Gómez Urrutia, who had been removed as president of the 250,000-member union by the Mexican government and replaced with a company-backed rival just days before the mine disaster, was repeatedly threatened and ultimately forced into exile in Canada. He has battled ongoing attacks by the Mexican government, which repeatedly accused him of embezzling $55 million in union funds, a charge struck down multiple times by the country’s courts. Last week, Interpol notified Gómez Urrutia that the information used by Mexico to request a “red notice” against him “raised strong doubts concerning its compliance with Interpol’s rules.” Some 190 countries are members of Interpol, the international police organization, and a “red notice” is akin to an international arrest warrant.
Gómez Urrutia, an outspoken advocate for workers since his election as general secretary in 2002, said the book also offers a “vision of hope for the future.”
“This is a story which brought about stronger international solidarity,” he said. The United Steelworkers, which is helping promote the new book, partnered with Los Mineros in 2005 and in 2011, created a North American Solidarity Alliance to build common organizing and bargaining across North America. Worker rights activists have rallied worldwide in support of Los Mineros, as have organizations such as the International Trade Union Confederation and the International Labor Organization. In 2011, the AFL-CIO gave Gómez Urrutia the George Meany-Lane Kirkland Human Rights Award.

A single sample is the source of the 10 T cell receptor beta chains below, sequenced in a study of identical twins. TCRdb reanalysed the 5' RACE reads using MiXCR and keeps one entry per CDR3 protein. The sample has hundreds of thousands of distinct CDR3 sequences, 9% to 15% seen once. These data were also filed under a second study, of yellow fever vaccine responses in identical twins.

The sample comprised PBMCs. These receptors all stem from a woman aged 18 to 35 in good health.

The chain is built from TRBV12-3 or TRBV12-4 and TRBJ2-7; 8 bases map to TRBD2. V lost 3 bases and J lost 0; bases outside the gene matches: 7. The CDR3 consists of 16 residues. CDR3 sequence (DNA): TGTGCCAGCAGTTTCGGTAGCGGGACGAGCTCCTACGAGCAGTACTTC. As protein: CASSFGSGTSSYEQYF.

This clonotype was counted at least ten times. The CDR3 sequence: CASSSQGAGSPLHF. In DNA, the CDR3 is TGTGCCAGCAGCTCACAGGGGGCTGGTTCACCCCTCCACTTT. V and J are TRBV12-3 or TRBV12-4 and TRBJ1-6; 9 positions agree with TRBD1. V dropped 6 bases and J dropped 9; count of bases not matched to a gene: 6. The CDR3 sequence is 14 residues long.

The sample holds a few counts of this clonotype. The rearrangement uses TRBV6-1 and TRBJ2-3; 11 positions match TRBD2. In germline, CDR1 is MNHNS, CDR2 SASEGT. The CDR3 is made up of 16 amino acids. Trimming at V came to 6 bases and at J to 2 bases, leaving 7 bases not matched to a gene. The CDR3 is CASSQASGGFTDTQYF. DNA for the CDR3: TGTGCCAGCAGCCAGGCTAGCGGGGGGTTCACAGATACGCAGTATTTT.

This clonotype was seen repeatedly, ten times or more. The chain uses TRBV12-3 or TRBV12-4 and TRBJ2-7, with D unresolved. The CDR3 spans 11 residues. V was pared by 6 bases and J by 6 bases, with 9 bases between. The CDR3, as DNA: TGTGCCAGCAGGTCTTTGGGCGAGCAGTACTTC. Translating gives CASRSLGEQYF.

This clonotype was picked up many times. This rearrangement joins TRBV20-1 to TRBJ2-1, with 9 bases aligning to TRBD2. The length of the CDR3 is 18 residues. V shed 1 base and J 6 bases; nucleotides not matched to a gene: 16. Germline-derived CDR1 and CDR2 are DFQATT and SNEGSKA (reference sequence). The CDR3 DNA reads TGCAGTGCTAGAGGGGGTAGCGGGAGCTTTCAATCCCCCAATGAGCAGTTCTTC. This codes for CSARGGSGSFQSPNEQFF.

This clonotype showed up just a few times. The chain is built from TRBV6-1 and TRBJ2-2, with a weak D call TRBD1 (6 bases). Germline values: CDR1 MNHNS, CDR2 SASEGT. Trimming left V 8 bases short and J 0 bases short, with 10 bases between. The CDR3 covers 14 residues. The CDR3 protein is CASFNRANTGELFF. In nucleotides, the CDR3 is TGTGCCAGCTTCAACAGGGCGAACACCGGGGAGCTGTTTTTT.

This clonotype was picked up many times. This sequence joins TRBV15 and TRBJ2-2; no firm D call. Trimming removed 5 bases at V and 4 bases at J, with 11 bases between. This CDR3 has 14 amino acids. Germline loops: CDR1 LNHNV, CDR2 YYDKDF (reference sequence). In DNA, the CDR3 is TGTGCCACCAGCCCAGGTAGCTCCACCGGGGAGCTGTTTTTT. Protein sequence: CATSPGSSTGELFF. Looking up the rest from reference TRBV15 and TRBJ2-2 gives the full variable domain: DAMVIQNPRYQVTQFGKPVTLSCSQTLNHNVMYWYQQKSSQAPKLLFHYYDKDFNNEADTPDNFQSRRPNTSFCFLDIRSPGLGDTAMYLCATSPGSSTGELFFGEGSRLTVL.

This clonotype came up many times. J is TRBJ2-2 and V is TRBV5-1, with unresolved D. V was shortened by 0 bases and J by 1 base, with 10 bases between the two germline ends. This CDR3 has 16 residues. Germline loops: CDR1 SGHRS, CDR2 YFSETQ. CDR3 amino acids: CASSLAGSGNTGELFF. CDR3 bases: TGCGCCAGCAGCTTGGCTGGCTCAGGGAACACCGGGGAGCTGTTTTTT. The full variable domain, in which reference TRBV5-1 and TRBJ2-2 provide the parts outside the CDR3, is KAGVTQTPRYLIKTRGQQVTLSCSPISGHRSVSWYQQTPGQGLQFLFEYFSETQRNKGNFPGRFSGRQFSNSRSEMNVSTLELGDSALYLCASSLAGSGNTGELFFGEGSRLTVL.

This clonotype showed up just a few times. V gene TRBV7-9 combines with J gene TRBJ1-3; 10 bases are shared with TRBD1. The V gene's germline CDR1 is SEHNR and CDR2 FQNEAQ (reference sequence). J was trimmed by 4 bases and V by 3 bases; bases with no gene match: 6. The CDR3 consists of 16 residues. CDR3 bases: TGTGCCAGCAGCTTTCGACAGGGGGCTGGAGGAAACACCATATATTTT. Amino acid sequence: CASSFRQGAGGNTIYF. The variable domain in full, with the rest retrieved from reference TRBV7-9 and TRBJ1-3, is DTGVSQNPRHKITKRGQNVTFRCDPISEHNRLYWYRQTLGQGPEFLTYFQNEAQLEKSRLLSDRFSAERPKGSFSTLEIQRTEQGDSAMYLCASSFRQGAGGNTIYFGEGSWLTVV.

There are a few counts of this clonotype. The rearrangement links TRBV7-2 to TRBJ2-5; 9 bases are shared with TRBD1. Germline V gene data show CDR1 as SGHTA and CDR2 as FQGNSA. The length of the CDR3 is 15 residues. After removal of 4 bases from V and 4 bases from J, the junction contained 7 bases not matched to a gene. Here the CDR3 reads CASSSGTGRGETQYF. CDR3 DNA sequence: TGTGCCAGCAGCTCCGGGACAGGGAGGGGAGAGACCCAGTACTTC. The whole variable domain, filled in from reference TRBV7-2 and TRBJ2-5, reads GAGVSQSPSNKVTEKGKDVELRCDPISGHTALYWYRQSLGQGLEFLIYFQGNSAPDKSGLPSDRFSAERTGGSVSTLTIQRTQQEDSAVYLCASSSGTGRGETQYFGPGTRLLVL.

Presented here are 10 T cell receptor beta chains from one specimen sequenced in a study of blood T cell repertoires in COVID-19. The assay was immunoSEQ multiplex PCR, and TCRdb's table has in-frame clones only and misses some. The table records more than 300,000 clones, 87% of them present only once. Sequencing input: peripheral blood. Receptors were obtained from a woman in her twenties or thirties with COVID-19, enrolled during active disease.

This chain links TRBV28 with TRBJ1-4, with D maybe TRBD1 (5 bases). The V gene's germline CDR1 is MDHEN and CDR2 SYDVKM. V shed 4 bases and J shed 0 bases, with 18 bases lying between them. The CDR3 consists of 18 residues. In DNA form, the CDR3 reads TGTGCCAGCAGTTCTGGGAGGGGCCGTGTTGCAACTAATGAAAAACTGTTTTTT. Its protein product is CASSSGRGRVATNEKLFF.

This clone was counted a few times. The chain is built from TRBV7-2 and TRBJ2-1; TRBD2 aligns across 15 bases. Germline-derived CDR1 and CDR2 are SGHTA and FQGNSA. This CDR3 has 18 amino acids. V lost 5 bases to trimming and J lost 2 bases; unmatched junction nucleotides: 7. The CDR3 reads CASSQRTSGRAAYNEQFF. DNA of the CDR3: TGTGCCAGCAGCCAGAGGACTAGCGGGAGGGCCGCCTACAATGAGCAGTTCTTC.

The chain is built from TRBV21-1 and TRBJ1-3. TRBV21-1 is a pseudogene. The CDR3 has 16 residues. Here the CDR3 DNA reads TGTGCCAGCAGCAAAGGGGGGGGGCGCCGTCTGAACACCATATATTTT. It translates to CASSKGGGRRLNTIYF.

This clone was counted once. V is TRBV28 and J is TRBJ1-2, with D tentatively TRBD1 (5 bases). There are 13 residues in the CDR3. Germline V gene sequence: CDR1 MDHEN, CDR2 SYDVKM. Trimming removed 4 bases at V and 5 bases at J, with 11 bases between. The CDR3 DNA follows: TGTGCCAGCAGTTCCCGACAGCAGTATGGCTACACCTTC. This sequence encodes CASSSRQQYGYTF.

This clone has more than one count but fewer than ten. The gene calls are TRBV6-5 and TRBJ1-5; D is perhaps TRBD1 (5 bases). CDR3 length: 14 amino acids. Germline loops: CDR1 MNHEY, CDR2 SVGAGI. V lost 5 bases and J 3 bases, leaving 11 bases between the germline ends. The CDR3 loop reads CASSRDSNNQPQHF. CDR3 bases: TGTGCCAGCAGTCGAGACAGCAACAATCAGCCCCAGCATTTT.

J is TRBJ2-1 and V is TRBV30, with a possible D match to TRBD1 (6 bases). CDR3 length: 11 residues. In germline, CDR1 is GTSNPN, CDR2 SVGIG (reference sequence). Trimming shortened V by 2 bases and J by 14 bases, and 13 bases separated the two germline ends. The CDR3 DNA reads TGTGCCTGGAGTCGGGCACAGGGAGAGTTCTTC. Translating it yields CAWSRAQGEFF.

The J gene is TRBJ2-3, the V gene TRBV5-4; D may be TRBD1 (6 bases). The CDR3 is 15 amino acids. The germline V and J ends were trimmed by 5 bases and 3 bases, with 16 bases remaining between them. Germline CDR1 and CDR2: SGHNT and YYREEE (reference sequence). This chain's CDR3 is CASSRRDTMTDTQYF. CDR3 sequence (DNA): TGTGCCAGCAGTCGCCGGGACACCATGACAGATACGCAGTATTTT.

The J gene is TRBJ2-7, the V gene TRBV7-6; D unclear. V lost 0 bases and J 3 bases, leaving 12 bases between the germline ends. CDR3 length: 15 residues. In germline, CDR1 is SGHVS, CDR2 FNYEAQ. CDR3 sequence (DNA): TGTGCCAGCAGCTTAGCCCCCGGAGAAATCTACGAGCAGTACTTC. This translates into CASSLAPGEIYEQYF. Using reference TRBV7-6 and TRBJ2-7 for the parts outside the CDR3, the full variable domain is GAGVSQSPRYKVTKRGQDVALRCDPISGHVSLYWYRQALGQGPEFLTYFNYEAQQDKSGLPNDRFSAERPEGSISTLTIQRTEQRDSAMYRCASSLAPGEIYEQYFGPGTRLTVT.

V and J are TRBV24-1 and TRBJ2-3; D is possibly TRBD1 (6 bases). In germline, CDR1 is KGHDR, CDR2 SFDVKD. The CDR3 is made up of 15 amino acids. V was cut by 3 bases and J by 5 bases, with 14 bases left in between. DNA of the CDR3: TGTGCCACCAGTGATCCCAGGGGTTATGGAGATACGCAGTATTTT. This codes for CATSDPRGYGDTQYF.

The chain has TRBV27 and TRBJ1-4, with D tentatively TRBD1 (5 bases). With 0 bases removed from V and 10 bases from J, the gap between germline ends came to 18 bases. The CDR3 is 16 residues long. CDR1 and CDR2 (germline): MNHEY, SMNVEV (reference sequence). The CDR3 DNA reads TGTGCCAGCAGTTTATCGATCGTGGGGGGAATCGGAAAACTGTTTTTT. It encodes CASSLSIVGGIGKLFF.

Steelworkers have set a goal of selling 44,000 copies of Collapse of Dignity to bring nationwide attention to the ongoing worker struggles in Mexico. You can purchase individual or bulk copies at the website, www.collapseofdignity.com . Discounts apply to bulk orders of 50 copies or more.